“I know when I was a young fella going up you'd hear the matches on the radio and once the match was over you'd go out to the yard and you'd want to be Jimmy Doyle or Babs Keating. That's kind of where it comes from really.”
It’s easy enough to recreate those matches heard on radio when you’re one of nine siblings, all of whom are fanatical about Gaelic Games. Pat came fifth in the hierarchy after Tom, Marion, Michael, and Catherine and before Frankie, Anne, and the twins Richard and Theresa.
On a dry day they’d play together in a field where they had posts with a twine strung between them for a cross-bar. If it rained, they’d simply play out their matches in the yard instead.
Youthful endeavour led to adult achievement as Pat McGrath went on to win four County Senior Football Championships and one Senior Hurling Championship with Loughmore-Castliney when he scored the winning goal. Three of his brothers also played in that '88 County Hurling Final victory, the club's first.
Pat’s achievements in turn would inspire his sons the same way his father inspired him. It helped that he hung around long enough to play a game of club Junior football with Noel, who well before then had grown up watching his father represent the club in stalwart fashion.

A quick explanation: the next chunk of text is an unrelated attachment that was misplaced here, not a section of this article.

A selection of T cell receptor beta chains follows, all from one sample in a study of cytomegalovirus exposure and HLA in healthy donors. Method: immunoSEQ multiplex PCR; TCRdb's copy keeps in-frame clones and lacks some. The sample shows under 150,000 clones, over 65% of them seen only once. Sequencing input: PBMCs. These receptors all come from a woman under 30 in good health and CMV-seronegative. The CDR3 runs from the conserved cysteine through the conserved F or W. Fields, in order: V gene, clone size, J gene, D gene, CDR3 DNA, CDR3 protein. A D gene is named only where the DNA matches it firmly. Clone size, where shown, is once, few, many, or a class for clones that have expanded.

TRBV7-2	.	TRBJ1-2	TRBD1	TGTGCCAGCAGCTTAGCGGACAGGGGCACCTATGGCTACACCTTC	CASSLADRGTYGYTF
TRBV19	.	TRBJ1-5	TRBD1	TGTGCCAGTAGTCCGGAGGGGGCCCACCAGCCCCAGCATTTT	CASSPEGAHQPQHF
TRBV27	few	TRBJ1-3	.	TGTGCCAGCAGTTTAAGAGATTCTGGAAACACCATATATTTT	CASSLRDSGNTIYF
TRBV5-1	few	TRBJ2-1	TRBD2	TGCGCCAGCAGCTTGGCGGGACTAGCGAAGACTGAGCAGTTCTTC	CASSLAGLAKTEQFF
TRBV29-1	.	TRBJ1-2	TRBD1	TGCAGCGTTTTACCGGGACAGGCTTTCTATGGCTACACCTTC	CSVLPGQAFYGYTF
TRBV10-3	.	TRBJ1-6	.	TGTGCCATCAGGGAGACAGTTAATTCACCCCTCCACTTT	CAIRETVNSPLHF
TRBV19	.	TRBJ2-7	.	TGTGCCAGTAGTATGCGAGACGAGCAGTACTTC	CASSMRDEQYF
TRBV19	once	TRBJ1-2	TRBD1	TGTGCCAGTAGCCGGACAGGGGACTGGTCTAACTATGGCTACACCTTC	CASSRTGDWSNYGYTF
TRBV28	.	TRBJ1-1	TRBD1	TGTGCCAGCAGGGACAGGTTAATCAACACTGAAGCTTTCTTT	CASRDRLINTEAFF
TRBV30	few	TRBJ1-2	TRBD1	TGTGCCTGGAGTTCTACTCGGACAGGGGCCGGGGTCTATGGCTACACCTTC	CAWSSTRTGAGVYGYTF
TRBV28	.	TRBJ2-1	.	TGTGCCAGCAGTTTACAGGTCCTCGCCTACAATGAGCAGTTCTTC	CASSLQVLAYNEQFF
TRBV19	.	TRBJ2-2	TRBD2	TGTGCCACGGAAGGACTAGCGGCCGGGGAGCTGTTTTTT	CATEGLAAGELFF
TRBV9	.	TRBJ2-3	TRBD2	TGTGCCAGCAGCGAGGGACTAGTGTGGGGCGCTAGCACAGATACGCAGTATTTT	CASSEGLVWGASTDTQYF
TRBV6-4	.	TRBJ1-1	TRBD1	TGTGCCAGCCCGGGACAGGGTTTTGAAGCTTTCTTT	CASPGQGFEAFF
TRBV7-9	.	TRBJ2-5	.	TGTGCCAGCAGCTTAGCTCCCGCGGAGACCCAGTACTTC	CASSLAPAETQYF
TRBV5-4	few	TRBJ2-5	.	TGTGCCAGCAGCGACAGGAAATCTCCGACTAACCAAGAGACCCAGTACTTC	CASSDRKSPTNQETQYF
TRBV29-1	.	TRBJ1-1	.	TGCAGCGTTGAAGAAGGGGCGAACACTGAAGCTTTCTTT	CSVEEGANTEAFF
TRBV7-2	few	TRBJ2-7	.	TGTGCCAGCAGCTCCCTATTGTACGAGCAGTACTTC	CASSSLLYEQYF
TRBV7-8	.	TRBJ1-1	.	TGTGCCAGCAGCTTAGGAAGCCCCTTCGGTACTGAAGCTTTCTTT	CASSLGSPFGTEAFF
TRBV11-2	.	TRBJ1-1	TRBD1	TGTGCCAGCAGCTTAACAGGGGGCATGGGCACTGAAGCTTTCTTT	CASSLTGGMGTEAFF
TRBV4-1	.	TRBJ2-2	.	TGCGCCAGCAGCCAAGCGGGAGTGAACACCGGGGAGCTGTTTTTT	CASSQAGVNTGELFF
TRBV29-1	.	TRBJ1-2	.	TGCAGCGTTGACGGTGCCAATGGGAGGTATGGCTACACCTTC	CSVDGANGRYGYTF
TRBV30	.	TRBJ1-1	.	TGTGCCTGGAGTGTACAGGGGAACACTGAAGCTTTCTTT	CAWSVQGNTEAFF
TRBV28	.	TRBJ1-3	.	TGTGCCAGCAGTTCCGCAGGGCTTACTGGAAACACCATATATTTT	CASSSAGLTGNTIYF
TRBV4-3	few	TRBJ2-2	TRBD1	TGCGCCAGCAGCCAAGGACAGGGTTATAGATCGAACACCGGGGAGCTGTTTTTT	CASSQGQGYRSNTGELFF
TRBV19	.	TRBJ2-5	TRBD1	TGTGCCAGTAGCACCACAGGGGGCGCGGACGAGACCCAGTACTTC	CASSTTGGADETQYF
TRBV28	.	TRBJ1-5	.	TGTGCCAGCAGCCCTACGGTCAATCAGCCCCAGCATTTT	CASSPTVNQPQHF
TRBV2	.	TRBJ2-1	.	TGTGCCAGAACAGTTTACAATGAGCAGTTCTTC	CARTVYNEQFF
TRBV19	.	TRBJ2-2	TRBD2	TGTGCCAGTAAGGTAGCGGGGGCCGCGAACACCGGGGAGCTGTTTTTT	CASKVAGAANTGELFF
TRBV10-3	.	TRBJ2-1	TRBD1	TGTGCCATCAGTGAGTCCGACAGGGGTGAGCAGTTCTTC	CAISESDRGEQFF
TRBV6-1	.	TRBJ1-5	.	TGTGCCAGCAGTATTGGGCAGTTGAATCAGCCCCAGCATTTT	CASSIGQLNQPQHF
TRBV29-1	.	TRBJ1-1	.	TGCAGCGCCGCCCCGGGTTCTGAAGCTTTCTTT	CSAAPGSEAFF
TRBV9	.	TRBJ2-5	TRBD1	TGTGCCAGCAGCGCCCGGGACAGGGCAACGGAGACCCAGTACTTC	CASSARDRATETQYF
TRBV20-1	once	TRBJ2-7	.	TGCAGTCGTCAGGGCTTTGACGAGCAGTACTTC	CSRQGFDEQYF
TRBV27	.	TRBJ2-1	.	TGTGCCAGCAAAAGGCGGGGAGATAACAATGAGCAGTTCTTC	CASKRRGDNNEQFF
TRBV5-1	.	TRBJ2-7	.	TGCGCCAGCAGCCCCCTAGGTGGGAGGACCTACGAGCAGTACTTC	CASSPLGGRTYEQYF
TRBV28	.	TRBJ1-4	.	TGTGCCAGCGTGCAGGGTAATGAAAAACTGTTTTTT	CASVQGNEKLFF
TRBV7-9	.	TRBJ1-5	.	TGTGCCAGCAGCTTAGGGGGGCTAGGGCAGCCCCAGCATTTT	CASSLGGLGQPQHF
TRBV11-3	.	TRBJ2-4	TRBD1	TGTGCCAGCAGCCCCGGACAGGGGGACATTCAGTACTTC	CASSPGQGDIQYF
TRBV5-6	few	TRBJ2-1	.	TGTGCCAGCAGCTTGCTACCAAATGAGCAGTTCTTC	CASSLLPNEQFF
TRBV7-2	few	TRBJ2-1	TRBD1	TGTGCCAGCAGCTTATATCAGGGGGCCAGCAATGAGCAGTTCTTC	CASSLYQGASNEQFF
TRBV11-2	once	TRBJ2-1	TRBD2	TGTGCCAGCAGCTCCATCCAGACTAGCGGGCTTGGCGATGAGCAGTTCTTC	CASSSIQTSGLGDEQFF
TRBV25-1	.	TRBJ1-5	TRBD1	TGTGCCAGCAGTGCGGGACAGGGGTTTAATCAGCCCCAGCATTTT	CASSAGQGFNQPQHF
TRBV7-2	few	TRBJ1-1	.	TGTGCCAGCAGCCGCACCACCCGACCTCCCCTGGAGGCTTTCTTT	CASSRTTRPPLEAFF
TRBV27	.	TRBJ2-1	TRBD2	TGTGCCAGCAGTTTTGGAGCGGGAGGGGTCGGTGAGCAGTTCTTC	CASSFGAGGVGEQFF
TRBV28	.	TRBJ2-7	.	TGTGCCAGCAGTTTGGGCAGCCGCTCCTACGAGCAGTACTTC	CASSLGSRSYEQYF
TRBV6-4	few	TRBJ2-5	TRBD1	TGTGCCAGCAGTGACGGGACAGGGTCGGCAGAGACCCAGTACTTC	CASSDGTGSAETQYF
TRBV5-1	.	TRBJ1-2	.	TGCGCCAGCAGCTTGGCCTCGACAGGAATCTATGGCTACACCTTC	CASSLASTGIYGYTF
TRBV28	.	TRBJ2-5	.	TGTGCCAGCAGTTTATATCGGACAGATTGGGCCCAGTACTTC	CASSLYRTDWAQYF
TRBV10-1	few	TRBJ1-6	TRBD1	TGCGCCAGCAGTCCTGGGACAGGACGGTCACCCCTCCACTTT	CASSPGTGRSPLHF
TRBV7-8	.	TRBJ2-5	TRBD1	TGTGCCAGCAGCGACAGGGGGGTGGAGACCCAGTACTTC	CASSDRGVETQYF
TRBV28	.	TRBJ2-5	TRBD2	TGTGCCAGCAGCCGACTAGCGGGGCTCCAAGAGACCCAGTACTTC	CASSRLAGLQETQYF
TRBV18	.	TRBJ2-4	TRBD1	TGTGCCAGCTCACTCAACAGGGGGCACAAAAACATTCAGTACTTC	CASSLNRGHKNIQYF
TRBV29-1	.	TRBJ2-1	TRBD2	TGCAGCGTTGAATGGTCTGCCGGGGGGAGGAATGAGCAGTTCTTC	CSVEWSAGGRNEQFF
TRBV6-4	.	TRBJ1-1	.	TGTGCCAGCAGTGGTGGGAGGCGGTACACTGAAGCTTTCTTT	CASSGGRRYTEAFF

“I think he played up until around 2003 or 2004 with Loughmore Castliney so I would remember him hurling and I've seen videos of all of their matches,” says Noel.
“They won the County Final in '88 and they had great matches with Sarsfields in the Mid Championship in the early nineties as well. So I've seen plenty of videos of them playing over the years.
“I suppose coming from where we come from, Loughmore-Castleiney, it's a small place and GAA is the heartbeat of everything. Our house was no different. You'd be going with Daddy when he was going senior training to watch him, or you'd be going training yourself on Saturday morning over in the field.
“And as regards coaching, he'd always be there for a helping hand or a word. There was loads of days and evenings we were out there pucking in the back yard late into the night. I suppose that's where you learn a lot of stuff when you're younger.”